“Georgia Tech didn’t want Georgia in the playoffs. Florida didn’t want Georgia in the playoffs. I guarantee you, that’s their No. 1 competitor.”
Smart states his case
Hancock said in a presentation at the SEC Media Days last month the current system has pleased everyone and no modifications are necessary.
“I want to emphasize that the conference commissioners and university presidents, who are my bosses, are pleased with the CFP,” Hancock said. “It works, and it works well.”
Georgia coach Kirby Smart did not agree after the Bulldogs were left out after losing to then-No. 1 ranked Alabama, 35-28 loss.
Smart had lobbied after the game: “Do you want the four best teams in or not? (Alabama) sat at home last year and got to go in the playoffs … ”
Indeed, the 2017 Crimson Tide didn’t play in the SEC Championship game, yet it was awarded a playoff spot.
The committee decided that year that winning the conference was not necessary to be deemed one of the “four best.”
Last season, however, Oklahoma won the Big 12 Championship game and was deemed more deserving than Georgia as a matter of “protocol.”
Smart pointed out the inconsistency.
“Every year it’s going to be different,” Smart said of the criteria the committee applies behind closed doors, the votes kept private. “Do I have clarity? I don’t think I have clarity.”
The CFP Committee made the case that it didn’t have clarity either, so it went with the conference champion.
“What we decided was amongst the group of three, Oklahoma, Georgia, Ohio State, the committee voted that no one was unequivocally better than the other,” chairman Rob Mullens said. “So then we leaned on the protocol. So we went with the one-loss conference champion.”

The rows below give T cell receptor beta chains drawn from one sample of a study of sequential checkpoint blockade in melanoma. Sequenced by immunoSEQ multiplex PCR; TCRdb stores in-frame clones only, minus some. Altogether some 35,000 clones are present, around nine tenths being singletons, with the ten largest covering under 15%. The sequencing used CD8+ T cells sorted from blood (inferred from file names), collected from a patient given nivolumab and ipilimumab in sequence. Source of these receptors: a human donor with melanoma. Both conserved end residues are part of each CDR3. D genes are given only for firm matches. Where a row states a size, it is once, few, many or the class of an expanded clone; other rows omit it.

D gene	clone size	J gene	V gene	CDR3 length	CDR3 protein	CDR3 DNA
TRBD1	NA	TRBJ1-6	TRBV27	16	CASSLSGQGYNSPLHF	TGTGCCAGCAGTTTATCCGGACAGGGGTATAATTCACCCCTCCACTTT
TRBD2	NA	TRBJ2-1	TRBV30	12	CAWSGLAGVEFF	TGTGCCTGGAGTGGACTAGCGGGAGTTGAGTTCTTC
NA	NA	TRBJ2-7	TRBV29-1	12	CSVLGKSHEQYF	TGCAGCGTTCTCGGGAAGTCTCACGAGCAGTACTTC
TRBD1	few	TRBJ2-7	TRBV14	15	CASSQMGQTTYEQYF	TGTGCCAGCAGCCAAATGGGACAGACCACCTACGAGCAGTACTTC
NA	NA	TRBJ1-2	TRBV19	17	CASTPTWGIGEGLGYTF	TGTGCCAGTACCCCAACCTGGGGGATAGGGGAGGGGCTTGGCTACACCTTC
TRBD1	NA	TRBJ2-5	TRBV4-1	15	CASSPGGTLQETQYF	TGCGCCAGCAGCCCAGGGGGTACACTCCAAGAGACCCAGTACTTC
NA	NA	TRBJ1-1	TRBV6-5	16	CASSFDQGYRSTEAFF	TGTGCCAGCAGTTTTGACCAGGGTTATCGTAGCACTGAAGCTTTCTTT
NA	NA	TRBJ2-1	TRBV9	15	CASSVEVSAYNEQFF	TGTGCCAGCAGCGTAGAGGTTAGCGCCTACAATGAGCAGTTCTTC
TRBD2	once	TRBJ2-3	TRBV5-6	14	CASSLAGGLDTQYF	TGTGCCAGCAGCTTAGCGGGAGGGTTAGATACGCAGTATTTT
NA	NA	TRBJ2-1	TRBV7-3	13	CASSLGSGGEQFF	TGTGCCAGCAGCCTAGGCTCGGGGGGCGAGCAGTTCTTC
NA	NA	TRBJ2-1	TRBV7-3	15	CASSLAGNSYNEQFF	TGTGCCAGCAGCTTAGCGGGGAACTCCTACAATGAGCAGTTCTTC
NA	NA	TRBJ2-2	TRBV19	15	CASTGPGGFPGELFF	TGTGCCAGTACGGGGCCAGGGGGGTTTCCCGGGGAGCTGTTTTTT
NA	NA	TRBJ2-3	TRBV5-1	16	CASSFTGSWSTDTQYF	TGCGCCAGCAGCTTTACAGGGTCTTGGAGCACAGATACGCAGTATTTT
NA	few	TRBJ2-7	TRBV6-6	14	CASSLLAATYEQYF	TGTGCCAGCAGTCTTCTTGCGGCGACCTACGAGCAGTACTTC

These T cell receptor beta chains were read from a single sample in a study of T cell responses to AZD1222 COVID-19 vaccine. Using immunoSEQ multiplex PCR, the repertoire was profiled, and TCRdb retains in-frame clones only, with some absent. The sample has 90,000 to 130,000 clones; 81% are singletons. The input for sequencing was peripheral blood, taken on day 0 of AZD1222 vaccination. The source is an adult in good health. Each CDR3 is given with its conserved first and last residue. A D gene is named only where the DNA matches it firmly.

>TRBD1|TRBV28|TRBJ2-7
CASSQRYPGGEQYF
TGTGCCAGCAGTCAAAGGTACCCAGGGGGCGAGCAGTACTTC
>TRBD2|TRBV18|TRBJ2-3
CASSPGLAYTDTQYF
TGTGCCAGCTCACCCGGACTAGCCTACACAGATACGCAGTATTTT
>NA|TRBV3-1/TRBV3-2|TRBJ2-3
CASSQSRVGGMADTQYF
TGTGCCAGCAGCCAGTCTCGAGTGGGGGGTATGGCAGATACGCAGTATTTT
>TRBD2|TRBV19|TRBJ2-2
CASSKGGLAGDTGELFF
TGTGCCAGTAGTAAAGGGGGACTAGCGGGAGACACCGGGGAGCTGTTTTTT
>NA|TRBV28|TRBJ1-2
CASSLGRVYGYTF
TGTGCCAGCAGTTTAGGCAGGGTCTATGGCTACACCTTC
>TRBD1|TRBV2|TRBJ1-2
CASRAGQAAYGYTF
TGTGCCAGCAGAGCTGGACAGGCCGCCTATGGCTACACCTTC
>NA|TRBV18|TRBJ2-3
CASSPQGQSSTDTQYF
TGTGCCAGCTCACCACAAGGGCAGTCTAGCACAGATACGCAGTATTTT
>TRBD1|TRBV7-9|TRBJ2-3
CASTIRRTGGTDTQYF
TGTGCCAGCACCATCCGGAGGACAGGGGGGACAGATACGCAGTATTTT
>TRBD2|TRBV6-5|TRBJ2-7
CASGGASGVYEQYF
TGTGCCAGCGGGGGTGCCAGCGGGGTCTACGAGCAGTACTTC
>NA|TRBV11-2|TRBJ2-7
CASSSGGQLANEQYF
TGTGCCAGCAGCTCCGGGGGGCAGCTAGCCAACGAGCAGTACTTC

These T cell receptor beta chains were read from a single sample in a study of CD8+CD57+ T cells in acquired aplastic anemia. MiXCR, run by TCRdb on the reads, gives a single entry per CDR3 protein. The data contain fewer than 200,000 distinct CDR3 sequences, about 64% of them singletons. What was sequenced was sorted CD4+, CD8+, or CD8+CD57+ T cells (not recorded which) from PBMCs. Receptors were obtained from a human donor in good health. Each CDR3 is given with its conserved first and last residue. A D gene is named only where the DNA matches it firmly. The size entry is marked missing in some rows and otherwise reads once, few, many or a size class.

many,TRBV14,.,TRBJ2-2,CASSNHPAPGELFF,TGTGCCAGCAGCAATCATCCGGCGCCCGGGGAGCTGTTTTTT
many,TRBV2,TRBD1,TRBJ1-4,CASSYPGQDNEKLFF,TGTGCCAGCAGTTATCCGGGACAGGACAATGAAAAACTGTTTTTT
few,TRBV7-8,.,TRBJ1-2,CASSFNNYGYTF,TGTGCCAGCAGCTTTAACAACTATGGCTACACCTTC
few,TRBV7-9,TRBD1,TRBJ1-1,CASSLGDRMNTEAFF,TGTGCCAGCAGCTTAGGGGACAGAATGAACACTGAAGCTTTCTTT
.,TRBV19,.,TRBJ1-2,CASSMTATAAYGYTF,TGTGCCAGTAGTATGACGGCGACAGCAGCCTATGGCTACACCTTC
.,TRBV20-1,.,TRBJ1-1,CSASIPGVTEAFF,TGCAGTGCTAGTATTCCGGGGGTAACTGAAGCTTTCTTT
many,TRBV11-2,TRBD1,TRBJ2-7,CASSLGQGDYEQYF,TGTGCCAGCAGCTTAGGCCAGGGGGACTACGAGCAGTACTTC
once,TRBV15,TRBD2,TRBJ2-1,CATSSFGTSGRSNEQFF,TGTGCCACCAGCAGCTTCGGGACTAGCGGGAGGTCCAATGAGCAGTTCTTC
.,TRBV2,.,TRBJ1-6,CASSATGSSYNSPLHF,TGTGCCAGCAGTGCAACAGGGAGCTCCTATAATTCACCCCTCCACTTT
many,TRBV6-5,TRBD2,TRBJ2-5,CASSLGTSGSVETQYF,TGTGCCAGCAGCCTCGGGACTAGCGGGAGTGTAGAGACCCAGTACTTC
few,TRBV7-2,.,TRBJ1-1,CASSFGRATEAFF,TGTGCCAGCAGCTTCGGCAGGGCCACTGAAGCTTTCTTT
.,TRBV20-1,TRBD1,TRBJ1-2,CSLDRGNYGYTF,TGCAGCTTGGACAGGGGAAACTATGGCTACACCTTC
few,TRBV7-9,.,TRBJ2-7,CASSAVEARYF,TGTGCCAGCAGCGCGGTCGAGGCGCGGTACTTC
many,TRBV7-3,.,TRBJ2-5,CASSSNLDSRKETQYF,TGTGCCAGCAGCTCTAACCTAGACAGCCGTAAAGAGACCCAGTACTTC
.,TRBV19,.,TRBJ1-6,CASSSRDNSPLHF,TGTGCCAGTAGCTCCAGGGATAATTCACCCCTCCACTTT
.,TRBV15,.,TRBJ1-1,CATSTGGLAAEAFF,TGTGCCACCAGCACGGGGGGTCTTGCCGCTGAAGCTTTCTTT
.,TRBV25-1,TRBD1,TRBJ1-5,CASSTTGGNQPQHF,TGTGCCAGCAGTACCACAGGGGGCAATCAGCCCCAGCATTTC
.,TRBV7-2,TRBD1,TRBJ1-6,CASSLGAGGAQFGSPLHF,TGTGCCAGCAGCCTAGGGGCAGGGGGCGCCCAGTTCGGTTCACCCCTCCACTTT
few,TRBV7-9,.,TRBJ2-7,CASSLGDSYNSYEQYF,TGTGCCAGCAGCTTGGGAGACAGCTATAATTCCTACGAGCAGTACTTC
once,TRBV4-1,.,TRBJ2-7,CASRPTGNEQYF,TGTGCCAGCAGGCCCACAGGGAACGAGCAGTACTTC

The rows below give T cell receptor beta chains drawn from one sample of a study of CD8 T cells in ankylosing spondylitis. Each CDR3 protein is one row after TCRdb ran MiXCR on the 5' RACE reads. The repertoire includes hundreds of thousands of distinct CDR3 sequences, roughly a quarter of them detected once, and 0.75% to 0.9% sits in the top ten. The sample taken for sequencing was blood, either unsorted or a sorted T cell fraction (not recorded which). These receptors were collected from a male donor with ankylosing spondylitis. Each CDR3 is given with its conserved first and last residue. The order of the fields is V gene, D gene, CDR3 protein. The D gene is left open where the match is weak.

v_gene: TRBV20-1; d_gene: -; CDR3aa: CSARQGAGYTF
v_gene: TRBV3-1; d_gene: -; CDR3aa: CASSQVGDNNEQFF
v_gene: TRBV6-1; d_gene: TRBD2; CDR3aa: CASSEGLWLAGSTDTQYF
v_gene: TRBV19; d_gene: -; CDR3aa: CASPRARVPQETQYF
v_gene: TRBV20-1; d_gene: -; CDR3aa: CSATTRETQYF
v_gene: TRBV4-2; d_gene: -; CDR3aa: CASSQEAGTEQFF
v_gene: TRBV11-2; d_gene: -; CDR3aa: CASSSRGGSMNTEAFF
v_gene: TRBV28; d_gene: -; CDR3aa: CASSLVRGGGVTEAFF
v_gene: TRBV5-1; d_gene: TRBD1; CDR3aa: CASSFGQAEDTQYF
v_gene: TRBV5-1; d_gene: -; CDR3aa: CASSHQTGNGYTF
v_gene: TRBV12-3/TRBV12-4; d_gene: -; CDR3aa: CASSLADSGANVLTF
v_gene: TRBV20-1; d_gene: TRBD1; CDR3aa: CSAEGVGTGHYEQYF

Being a conference champion didn’t matter in 2017. Being a conference did matter in 2018.
The BCS, while somewhat more complicated, relied on public rankings and formulas that were based on wins, losses, strength of schedule and victory margins (to a point of diminishing returns).
Everyone knew the rules up front, subjectivity was at a minimum, and that’s the way Kramer wanted it.
“We were concerned to try to keep as much personality-types of things out of it as we could,” Kramer explained. “Not looking at this team, or this school because it has been good for 20 years, therefor they’ve got to be better than this team. That type of thing, so we tried to do it on a numerical formula.
“It was difficult to understand, and I understand the media had their concerns because of that, and so it was controversial,” Kramer said. “But having said that, the committee is controversial as well because somebody is going to get left out, and anytime you leave someone out, there’s controversy.”
Many in college football believe the four-team playoff soon will expand to eight.
Scheduling models at several Power 5 programs have changed, with stronger non-conference opponents being added in anticipation of schedule strength playing a bigger role.
Both Spurrier and Dye are proponents of an eight-team playoff.
“Eight teams give you four more chances to be right,” Dye said. “With four teams, as strong as the SEC has been, someone needs to be able to get excited besides Alabama and Clemson.”
Kramer hopes the playoff field doesn’t grow.
“I hope we don’t expand it, because the heart of college football is the regular season, and I don’t want to see college football become like basketball where it all centers in March, and the rest of the season doesn’t really matter,” Kramer said.
“It’s tremendously important that the Michigan-Michigan State game still is a great spectacle, or the Auburn-Alabama game, or the Texas-Oklahoma game. That’s what the heart of college football is all about, and I don’t want to see us lose that by trying to placate by having more teams in the playoff.”